What Nigeria Has To Do With The World Climate Change?

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Some say, President Muhammadu Buhari is busier traveling than governing Nigeria. Mawuna Koutonin, asks if Nigeria’s participation in the Paris Climate Change Conference was necessary.

A better question would be, what Africa has to do with world climate change?

The simplest answer is: nothing.

Nigeria and Africa are actually more victims of a world climate change caused by other regions in the world, notably through the industrialization and mass consumption trends of the last three centuries in Europe, and, recently, in South-East Asia.

Wherever I’ve turned to find data about worldwide carbon dioxide emission and other climate change factors, I see that Africa’s contribution to the world climate change is so little most analysts just don’t bother to mention the continent all together.

From the total of 31.8 billion tons of CO2 emitted in 2010, Africa as a continent contributed to only 2% (less than a billion ton), China 25% (eight billion tons), the US 16% (five billion tons), the UK 1,5% (half a billion tons), and Nigeria in particular 0,23% (79 million tons).

In average, one person in the United States has a carbon dioxide footprint of 17 tons a year, while a carbon dioxide footprint of a Nigerian is only 500 kilograms or half a ton. This means an American citizen pollutes the world 34 times more intensively than a Nigerian.

As a matter of global comparison, the majority of sub-Saharan Africans (except South Africans) are responsible for only a few hundred kilos of carbon dioxide footprint a year, while the average in North America is 14 tons, in Europe seven tons, in Central and South Americas two tons, in the Middle East eight tons , and in Asia four tons per capita.

When it comes to carbon dioxide emission (“carbon footprint”) per person on the global scale, one person in the US emits about 20 tons every year, one person in the European Union emits 11 tons, one person in China emit three tons, and one person in the sub-Saharan Africa emits a maximum of 300 kilograms. Which means the African carbon impact is 66 times less than American, and 36 times less than European.

Put simply, the impact of a single American on the environment and his role in furthering the global warming effect is equivalent to that of almost 7,000 Africans. A single European threatens the environment with the “force” of 4,000 Africans.

That observation has prompted me to write this satire: “Most of African countries’ carbon footprint of this year 2015 is produced by the planes carrying our presidents, ministers, and delegations to the climate change conference in Paris. Thirty percent has been generated by the World Bank and the IMF consultants, and the UN apparatus agents travelling in and out of the continent”.

Not far from the truth, as the continent has almost no industry (less than 4% of GDP in average), and the biggest and most active industries on the continent are airplanes and international freight. International transportation represents more than 10% of worldwide carbon dioxide emission every year. And a recent report sated that air travel causes more warming than cars, while shipping counteracts them both.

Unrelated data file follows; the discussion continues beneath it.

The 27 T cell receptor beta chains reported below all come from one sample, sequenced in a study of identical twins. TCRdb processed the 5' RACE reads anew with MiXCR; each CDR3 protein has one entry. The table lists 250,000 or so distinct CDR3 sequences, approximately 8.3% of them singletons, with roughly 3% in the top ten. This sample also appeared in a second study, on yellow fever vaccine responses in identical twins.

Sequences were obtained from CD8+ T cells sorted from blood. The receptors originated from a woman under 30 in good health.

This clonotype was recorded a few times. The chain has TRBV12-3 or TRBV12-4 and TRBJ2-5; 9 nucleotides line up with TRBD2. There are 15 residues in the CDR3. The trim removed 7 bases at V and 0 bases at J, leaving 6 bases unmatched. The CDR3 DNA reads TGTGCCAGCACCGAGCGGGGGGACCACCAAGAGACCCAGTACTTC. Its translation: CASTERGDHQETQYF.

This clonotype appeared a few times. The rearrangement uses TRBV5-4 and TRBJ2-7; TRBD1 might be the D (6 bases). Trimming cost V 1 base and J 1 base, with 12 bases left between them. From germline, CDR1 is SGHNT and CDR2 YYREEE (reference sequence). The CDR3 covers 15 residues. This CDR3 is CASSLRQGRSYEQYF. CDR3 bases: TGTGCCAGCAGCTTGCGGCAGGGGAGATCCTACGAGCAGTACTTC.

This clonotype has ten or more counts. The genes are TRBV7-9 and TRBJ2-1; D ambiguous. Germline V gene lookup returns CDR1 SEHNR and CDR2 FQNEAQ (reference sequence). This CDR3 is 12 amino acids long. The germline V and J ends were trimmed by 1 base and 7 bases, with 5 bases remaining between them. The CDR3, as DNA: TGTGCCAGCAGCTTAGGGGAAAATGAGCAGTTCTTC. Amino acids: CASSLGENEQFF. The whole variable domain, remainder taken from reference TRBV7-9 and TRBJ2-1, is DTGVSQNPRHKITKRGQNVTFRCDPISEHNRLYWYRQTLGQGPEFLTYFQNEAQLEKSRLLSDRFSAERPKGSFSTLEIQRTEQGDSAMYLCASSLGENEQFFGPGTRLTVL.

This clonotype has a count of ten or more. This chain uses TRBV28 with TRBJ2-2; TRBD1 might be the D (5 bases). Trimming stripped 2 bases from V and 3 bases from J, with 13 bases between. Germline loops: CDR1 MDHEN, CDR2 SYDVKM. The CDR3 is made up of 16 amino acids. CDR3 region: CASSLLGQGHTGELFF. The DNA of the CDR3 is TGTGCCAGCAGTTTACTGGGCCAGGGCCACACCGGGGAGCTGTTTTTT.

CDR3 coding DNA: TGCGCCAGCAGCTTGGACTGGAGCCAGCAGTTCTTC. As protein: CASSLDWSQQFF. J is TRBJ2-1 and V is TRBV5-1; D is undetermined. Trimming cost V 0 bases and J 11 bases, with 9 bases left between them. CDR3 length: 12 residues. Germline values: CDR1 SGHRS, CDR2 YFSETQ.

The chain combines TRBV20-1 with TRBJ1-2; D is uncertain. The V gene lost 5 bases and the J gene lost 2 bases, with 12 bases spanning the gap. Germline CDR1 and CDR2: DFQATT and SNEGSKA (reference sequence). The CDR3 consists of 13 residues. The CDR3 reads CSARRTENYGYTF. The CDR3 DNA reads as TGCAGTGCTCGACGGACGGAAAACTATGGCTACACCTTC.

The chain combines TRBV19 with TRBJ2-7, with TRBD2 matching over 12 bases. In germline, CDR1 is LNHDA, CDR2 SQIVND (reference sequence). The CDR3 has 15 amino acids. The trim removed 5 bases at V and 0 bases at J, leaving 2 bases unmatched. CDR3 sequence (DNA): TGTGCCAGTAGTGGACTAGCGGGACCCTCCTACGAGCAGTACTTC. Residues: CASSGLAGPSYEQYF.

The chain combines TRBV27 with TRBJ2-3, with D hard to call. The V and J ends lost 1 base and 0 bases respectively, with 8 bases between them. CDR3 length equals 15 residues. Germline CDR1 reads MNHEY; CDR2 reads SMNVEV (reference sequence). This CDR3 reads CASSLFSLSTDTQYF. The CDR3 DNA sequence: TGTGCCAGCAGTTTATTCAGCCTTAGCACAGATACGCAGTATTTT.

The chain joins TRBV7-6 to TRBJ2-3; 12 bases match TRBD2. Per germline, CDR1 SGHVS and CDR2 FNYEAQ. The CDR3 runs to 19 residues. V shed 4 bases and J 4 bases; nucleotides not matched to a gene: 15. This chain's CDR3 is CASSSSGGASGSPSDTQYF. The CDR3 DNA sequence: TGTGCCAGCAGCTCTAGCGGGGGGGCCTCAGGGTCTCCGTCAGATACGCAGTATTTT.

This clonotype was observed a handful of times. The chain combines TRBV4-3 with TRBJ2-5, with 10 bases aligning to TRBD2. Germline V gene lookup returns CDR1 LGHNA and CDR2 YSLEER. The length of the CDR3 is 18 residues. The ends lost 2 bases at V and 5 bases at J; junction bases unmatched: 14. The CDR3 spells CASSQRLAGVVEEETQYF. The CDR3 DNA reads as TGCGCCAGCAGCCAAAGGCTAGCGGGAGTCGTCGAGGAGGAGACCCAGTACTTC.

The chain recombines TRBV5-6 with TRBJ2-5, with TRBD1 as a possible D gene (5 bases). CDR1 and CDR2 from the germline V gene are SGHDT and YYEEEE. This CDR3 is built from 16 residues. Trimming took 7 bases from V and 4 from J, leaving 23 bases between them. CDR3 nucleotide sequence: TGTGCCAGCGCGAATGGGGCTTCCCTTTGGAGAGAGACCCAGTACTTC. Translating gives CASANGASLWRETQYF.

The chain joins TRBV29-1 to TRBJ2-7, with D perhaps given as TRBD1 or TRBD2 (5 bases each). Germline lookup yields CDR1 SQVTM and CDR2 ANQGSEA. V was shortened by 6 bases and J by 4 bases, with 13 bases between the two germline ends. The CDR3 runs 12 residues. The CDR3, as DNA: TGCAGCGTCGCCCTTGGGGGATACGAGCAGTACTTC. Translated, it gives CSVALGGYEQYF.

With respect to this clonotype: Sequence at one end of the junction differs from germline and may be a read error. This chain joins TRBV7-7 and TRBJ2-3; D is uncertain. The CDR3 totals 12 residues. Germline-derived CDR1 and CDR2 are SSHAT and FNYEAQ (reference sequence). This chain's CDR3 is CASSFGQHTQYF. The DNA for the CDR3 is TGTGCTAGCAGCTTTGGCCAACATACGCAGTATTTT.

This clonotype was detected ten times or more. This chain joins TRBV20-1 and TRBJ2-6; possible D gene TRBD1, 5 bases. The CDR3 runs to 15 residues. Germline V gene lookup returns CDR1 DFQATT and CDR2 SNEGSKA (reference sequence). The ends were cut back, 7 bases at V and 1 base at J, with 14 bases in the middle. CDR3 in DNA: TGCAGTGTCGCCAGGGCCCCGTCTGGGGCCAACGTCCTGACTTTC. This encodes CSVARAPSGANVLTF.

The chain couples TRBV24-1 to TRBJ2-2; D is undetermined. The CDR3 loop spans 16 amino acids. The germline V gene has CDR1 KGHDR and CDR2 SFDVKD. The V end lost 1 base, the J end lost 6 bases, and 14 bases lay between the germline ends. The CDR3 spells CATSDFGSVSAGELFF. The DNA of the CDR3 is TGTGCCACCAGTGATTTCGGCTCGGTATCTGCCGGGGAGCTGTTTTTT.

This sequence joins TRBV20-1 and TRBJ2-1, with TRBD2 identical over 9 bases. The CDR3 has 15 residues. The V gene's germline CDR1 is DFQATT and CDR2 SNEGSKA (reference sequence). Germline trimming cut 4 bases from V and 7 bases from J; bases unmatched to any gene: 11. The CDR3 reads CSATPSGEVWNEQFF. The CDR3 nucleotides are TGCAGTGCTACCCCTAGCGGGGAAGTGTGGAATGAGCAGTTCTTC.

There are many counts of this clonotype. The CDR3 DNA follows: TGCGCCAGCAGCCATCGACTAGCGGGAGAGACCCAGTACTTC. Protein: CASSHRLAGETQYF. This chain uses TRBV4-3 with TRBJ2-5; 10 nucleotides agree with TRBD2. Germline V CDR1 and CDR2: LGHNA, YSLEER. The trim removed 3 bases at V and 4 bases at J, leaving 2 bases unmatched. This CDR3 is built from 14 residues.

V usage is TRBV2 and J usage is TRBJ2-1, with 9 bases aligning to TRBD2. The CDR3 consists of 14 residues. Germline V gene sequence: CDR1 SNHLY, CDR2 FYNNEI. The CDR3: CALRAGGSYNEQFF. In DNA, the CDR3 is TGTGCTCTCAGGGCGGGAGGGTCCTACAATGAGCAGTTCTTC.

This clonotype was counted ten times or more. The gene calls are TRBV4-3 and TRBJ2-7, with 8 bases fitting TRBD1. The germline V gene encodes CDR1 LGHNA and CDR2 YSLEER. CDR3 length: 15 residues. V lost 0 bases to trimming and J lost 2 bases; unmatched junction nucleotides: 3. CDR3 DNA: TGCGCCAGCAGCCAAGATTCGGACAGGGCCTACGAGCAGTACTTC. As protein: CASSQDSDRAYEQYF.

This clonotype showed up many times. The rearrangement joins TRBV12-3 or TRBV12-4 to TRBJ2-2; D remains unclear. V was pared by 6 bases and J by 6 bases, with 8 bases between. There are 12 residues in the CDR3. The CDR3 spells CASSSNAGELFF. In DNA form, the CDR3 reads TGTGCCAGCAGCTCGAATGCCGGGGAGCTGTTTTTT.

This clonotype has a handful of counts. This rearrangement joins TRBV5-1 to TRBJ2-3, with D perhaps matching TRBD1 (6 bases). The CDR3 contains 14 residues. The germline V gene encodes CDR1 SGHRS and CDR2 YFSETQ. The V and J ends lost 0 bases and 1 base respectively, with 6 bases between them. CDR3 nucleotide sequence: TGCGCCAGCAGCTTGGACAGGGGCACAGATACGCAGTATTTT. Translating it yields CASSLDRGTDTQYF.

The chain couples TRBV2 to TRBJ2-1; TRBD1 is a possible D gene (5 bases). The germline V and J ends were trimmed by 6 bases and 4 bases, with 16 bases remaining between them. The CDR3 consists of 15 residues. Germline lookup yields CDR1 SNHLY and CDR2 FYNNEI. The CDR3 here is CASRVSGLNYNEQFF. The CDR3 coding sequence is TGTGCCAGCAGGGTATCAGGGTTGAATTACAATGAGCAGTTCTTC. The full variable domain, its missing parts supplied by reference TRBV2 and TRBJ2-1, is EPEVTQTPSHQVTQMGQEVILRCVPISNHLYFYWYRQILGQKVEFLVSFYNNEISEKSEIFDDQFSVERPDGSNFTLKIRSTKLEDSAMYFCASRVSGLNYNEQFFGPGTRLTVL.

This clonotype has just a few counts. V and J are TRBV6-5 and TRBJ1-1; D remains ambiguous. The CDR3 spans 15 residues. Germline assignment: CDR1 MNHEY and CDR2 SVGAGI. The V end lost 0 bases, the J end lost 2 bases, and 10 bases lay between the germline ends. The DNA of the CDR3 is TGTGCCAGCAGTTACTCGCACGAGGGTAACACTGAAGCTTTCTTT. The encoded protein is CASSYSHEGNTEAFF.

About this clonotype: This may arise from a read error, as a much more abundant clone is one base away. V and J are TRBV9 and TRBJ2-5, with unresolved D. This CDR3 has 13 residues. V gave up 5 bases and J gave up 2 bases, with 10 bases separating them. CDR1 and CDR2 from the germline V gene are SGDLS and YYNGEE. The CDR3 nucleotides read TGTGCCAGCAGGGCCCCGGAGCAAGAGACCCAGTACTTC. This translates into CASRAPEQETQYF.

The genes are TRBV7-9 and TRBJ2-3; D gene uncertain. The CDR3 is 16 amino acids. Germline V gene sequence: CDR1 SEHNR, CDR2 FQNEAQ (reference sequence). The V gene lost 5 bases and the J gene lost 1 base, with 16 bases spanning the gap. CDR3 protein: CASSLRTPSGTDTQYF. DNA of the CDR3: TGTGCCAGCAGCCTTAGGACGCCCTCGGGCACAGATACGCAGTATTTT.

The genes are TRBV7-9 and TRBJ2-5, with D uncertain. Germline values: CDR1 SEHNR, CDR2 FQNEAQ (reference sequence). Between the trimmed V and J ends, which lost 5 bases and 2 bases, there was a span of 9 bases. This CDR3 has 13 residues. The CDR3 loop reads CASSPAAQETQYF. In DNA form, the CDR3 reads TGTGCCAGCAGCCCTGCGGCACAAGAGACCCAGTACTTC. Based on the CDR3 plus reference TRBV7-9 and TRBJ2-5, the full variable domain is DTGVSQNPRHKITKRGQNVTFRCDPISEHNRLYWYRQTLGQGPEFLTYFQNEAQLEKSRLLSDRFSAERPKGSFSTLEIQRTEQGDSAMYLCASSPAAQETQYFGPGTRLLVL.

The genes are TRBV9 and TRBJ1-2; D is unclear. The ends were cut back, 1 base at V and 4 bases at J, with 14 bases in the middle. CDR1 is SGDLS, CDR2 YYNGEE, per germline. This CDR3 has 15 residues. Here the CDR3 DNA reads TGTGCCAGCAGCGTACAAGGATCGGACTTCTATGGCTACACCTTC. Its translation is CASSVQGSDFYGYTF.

Nigeria’s 0,23% world’s carbon dioxide emission is however misleading, because the country outsources a huge part of its emission to third countries like China, India, and the US, its top three main import partners. Over 80% of Nigeria’s refined oil is done abroad, which means the country has outsourced the carbon emission for refining its oil to third parties.

Also, Nigeria produces very little manufactured goods. The country imports industrial supplies (27% of total in 2014), capital goods (23%), food and beverage (17%), fuel and lubricants (14%), transport equipment and parts (12%) and consumer goods (7%).

Compounded, 43% of total Nigerian imports come from Asia; 34% from Europe; 15% from America and 7% from Africa, which means Nigeria had proportionally outsourced the consequent carbon dioxide emission to produces those goods to other countries.

The simplest way to read carbon footprint of a country is check how much goods the country produces and exports to where, then balance that data with how much goods it imports and from where.

Twenty-five years ago, Africa’s share in global trade was 6%, nowadays it’s only 2%, and proportionally, Africa’s carbon dioxide emission represents only 2% of the world emission.

Nigeria’s current share in worldwide carbon dioxide emission is only 0.23%, its global trade share would proportionally represent 0.23%, which means Buhari and his delegation’s trip to the Paris conference on climate change had further polluted the world for nothing.

By the way, does anyone know what Buhari got from attending that climate change conference in Paris?

Author, Mawuna R. Koutonin

Mawuna Remarque Koutonin is an editor of SiliconAfrica.com and a social activist for Africa Renaissance. Koutonin’s ultimate dream is to open a world-class human potential development school in Africa in 2017. Follow @siliconafrica on Twitter.

In : World News

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